There’s a new otherworldly hero – but is Kaleidoscope the real deal or just a spoonbender from space?
Set in his final season, Kaleidoscope sees the Third Doctor and Sarah Jane Smith with rivals for their positions.
Consciously channelling the 1970s, this Season 11-set story brings the Doctor face to face with the Cold War and pop culture. However, it begins with the titular Kaleidoscope, a trippy visitor who claims to be from another world; inspiring a hoard of adoring teenagers, he ends up needing a helicopter rescue from London’s South Bank.
Kaleidoscope is the discovery of Jenny Nettles. An unscrupulous rival of Sarah’s, she reports on all manner of conspiracies (the more unlikely, the better). Suffice to say the pair do not get on!
Meanwhile, the RAF Air Defence are out chasing interdimensional flotsam. Plus, the Brigadier might just have an old flame (Daphne) leading the protestors outside a high security air base.
Writer Alan Barnes spins an enjoyable tale which draws inspiration 1970s television shows. Despite its six-part runtime, it adroitly avoids any potential slump in pace; there’s a clever twist in the narrative which propels it into the final two parts. It also toys with the notion of the Brigadier replacing the Doctor and Sarah Jane Smith, drafting Kaleidoscope and Jenny Nettles into their roles.
We loved the visit to UNIT’s original underground HQ from ‘Spearhead from Space’ — cleverly explaining the shot-on-film one-off location which sits at odds to the more familiar UNIT surroundings. There were a couple of other pleasing cameos too; a cheeky appearance from soon-to-be companion Harry Sullivan (Christopher Naylor) and an outing for the Doctor’s wonderful new vehicle too. Who could resist either?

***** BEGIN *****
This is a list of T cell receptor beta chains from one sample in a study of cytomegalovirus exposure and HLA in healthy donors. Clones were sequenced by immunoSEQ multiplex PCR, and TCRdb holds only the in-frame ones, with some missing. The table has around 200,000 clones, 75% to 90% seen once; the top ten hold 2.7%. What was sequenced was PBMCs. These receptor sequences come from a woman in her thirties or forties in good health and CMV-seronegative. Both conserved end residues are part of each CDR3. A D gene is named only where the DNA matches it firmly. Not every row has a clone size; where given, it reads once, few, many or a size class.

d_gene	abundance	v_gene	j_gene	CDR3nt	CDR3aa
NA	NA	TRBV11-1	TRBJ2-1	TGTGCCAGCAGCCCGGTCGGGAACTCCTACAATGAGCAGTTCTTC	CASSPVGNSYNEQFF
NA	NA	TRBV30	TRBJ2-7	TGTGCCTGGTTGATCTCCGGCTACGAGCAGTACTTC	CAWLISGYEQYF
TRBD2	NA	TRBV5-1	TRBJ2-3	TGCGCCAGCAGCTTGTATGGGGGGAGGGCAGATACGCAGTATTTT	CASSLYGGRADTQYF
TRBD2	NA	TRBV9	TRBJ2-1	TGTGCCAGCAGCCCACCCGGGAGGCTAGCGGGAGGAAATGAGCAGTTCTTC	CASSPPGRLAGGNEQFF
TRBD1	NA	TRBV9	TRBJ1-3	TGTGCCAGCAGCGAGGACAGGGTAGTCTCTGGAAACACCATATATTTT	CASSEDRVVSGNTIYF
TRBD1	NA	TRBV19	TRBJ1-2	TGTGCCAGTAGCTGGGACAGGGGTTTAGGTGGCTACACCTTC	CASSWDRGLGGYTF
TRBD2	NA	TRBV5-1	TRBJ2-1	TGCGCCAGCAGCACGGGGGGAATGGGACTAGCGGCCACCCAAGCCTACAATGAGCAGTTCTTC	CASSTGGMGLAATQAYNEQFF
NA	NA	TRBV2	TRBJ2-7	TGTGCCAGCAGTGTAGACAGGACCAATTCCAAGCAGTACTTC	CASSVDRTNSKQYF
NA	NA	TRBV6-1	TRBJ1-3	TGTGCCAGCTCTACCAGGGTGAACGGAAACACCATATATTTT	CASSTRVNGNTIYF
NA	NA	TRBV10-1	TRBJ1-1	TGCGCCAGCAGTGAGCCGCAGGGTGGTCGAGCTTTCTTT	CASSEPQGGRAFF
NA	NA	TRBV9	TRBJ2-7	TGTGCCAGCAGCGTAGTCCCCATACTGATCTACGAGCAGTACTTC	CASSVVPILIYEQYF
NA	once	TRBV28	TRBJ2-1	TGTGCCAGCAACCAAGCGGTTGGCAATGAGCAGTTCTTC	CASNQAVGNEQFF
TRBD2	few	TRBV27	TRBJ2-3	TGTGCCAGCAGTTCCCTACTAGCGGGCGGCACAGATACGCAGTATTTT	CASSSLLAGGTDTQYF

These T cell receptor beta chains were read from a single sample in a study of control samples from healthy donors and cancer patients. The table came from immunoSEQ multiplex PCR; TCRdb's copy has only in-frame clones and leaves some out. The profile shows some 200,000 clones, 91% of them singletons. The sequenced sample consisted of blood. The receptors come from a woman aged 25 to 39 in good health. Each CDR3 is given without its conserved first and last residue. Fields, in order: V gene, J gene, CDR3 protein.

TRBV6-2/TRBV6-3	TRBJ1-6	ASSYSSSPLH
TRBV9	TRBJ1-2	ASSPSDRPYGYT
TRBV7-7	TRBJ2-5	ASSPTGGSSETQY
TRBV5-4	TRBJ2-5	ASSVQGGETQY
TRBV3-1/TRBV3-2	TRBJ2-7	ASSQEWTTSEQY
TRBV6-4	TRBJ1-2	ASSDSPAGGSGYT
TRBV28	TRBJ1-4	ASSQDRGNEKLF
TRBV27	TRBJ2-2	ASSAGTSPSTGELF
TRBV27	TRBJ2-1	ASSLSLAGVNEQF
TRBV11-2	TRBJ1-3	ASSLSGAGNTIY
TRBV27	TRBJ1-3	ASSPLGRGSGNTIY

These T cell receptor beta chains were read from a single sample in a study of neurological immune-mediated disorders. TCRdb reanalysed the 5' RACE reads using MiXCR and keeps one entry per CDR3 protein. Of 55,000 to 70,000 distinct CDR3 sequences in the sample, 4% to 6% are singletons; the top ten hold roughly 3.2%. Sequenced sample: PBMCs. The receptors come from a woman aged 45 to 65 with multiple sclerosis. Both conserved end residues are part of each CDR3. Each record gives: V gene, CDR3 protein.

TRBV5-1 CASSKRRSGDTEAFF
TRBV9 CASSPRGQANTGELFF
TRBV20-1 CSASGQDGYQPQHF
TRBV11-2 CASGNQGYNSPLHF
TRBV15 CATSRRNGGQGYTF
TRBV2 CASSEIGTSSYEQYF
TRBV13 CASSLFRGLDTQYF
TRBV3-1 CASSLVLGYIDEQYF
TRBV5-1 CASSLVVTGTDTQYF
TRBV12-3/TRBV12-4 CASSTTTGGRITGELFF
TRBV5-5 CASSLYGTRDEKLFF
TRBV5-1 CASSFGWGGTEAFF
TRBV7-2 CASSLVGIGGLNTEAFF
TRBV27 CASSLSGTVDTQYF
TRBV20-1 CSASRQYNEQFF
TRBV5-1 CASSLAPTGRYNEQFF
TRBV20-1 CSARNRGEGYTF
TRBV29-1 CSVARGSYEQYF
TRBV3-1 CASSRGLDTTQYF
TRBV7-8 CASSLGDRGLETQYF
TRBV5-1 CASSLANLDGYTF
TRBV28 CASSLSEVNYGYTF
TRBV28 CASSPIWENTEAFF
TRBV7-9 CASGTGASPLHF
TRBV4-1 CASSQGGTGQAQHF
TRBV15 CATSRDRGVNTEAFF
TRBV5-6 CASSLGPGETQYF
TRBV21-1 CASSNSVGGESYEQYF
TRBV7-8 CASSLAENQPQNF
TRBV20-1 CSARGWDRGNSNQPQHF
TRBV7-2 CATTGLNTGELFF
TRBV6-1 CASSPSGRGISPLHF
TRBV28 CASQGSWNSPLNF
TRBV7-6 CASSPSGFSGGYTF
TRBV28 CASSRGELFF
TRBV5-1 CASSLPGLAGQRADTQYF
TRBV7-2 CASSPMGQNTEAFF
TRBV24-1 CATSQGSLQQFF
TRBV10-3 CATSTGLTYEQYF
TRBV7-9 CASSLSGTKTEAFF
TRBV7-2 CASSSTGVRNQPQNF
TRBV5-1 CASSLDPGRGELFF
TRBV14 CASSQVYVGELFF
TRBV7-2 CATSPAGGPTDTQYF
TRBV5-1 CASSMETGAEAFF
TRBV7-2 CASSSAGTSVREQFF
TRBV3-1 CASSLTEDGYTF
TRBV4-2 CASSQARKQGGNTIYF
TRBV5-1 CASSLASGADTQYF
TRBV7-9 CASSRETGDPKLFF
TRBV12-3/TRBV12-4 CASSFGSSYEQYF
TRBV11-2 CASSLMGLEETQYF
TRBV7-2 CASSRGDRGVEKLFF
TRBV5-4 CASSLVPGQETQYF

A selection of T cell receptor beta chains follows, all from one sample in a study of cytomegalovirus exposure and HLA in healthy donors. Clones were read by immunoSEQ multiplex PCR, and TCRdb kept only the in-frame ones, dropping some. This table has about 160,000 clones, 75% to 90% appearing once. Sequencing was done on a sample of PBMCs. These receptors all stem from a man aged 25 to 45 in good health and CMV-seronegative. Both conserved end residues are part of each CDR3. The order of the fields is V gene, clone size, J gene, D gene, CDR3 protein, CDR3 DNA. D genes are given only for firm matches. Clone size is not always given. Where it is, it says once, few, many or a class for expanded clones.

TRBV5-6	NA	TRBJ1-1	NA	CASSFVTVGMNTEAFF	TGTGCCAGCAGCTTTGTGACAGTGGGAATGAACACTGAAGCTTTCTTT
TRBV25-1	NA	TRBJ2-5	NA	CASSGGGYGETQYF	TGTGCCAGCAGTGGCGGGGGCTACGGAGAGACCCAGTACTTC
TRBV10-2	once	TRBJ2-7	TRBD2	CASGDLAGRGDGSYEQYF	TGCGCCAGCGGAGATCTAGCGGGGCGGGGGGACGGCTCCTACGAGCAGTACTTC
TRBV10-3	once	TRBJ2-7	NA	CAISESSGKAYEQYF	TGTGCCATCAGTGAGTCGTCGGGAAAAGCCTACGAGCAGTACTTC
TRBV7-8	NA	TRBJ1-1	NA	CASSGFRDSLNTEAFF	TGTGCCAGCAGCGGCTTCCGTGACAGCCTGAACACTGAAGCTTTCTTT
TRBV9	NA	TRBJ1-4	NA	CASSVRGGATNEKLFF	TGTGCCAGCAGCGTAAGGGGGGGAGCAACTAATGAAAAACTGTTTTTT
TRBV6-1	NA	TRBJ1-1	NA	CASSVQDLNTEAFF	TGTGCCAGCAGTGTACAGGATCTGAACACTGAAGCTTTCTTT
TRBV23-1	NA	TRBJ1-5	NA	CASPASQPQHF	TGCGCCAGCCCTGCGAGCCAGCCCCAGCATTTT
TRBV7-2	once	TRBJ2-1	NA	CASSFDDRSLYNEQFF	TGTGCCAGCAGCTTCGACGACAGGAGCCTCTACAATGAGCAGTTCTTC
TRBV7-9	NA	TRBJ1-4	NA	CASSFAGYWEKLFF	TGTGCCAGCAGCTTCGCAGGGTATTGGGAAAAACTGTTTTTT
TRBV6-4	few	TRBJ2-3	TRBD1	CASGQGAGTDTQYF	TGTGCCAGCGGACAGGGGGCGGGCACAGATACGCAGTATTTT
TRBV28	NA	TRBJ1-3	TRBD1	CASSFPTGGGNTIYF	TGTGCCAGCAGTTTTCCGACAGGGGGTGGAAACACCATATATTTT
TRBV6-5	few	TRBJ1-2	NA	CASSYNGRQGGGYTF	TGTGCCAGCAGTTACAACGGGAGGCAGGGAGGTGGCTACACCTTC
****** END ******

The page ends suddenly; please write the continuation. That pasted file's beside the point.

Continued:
Gerran Howell is endearing trippy as Kaleidoscope, while Jasmin Hinds shines as the brilliantly annoying Jenny; at first, we couldn’t help but think she was unfairly treated by the Brigadier and Sarah.
We also enjoyed the Brigadier’s chemistry with Daphne (Helen Goldwyn); initially, we groaned at the cliché of the protesters being led by a well-to-do woman of a certain age, but in the context of the tale and her relationship to the Brigadier it made perfect sense.
With three incredibly versatile actors in the ensemble, Jon Culshaw, Mark Elstob and Stephen Noonan, the cast seems expansive. We particularly enjoyed Noonan’s villain, who was coming from an unusual, but appropriately ’70s, angle.
It’s great that The Third Doctor Adventures are stretching their format and embracing longer stories like Kaleidoscope (and February’s The Annihilators).With Tim Treloar’s winning performance as the Doctor, Sadie Miller’s remarkable Sarah and Jon Culshaw’s redoubtable Brigadier, long may they continue.
Doctor Who: The Third Doctor Adventures – Kaleidoscope is available now on collector’s edition CD box set (+ download) or as a digital download only, exclusively from Big Finish.